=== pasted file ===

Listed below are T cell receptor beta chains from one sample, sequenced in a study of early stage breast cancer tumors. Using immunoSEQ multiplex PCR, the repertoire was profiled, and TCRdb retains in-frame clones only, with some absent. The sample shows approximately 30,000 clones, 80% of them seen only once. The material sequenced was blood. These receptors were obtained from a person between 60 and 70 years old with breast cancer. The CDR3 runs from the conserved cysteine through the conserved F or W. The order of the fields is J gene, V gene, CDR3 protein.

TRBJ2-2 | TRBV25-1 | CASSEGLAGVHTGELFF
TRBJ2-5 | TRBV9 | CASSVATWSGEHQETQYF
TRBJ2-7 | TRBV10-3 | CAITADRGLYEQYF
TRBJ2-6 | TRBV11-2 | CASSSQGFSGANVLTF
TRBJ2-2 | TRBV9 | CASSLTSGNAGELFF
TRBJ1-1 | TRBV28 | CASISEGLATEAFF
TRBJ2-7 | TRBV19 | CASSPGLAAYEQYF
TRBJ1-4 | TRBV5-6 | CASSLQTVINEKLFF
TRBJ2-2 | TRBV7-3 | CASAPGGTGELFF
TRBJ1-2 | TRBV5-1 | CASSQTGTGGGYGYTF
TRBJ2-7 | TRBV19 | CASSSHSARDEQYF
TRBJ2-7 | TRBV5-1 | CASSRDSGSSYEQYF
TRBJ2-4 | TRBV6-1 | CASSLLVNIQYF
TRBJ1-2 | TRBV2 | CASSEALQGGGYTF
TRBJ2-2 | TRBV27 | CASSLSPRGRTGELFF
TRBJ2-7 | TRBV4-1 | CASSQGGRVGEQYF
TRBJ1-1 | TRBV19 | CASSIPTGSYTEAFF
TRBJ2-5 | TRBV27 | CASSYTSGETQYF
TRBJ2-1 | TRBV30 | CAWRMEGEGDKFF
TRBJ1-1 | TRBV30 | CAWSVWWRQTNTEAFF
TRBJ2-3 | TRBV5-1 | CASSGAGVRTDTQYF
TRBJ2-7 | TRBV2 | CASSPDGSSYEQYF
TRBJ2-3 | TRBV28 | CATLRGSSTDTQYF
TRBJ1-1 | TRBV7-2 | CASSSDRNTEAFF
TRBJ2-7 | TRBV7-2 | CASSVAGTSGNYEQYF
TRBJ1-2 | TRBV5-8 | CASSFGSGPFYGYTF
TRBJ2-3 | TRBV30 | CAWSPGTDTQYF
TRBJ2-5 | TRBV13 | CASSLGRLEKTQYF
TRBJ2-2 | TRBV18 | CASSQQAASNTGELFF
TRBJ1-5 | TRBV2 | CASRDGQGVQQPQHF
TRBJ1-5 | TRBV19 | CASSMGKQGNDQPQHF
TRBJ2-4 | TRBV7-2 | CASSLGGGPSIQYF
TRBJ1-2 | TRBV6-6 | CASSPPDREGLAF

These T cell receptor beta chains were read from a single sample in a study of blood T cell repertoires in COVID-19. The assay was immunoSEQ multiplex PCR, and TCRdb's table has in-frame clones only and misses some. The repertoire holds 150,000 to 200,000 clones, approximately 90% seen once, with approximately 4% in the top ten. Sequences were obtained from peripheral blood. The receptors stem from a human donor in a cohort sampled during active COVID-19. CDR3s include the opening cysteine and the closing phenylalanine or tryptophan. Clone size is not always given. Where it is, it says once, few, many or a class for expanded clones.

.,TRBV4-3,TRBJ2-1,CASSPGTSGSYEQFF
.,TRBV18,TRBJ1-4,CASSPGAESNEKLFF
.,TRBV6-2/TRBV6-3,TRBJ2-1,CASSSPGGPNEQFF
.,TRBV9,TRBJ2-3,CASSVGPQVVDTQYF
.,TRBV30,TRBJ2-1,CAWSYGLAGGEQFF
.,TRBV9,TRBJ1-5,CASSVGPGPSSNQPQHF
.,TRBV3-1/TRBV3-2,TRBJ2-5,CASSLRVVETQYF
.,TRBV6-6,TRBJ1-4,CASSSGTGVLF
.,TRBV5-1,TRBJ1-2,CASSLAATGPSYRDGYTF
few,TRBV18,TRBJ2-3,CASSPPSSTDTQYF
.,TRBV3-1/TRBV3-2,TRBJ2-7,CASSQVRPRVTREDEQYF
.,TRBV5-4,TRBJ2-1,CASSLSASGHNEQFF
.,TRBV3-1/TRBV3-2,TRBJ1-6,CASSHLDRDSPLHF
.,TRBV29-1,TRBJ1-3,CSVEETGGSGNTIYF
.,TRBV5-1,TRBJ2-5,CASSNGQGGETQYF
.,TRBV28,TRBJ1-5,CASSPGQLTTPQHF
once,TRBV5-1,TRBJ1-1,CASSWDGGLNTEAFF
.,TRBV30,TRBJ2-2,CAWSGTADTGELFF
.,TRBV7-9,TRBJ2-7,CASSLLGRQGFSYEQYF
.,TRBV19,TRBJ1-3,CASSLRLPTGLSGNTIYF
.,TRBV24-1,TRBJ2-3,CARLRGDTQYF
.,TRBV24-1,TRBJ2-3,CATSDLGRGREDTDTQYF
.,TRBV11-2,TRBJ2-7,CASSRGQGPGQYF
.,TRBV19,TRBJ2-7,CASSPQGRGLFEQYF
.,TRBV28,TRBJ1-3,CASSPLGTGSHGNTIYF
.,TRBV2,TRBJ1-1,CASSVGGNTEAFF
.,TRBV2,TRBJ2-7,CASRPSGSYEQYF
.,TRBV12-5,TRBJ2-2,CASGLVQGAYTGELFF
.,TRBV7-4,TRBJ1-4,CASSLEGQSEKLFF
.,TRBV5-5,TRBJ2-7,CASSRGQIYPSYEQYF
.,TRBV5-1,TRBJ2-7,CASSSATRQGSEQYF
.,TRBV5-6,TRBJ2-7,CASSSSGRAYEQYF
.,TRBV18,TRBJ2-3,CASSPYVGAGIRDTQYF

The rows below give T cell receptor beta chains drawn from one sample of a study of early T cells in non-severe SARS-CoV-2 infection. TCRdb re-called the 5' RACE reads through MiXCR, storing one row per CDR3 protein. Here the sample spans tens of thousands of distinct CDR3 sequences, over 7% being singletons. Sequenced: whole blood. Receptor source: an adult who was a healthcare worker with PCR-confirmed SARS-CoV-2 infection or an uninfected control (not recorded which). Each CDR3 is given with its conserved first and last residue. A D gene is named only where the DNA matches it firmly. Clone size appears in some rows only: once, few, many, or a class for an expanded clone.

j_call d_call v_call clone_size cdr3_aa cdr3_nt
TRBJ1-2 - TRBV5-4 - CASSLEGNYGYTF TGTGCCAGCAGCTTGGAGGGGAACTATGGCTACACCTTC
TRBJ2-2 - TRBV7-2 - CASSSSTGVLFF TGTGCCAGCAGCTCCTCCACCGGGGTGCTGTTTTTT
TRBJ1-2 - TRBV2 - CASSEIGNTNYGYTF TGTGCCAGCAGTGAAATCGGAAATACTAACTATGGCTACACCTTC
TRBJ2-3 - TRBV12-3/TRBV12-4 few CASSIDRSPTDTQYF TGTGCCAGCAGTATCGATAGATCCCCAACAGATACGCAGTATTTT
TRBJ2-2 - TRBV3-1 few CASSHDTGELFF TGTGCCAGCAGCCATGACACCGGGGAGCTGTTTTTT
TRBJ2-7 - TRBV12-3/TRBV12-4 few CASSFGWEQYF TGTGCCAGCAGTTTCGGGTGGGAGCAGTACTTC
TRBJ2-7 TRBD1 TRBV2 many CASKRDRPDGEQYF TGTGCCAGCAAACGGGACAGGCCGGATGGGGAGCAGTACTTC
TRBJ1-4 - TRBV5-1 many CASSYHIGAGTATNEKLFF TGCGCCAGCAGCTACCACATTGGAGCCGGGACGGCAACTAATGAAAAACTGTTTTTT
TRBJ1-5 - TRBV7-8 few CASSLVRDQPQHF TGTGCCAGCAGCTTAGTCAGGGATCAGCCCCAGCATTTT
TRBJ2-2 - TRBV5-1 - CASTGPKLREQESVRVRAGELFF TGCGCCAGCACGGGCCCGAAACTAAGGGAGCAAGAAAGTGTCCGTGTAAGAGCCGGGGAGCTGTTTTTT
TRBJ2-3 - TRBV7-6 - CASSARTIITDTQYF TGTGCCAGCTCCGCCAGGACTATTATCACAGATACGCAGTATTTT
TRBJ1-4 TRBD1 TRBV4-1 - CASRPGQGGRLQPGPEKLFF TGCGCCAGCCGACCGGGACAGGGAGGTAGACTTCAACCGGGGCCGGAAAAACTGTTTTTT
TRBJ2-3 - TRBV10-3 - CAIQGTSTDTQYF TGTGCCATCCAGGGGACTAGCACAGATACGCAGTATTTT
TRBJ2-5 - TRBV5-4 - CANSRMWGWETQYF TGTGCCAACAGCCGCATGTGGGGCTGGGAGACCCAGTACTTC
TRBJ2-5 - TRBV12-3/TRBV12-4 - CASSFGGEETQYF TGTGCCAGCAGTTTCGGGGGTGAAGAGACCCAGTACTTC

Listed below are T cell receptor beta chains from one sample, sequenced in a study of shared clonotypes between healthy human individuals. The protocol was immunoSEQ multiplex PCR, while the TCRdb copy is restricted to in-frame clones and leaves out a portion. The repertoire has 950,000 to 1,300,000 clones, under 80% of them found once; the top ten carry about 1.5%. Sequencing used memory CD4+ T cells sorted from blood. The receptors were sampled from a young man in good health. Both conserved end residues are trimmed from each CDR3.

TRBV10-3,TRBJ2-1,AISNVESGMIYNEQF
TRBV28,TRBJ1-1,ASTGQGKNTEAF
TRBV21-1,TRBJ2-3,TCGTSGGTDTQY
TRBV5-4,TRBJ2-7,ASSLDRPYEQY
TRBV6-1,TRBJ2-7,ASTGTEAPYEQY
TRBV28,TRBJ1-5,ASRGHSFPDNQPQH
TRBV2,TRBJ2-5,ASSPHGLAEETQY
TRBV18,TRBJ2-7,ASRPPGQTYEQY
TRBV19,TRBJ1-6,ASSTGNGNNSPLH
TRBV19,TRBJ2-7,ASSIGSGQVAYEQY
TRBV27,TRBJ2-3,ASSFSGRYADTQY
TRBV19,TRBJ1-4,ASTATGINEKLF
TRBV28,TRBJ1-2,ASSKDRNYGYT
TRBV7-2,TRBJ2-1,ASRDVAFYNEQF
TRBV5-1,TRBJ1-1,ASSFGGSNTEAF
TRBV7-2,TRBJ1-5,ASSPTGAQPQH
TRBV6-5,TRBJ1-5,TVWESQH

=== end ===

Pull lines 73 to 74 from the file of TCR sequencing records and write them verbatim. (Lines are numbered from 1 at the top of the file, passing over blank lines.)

TRBJ1-2 - TRBV2 - CASSEIGNTNYGYTF TGTGCCAGCAGTGAAATCGGAAATACTAACTATGGCTACACCTTC
TRBJ2-3 - TRBV12-3/TRBV12-4 few CASSIDRSPTDTQYF TGTGCCAGCAGTATCGATAGATCCCCAACAGATACGCAGTATTTT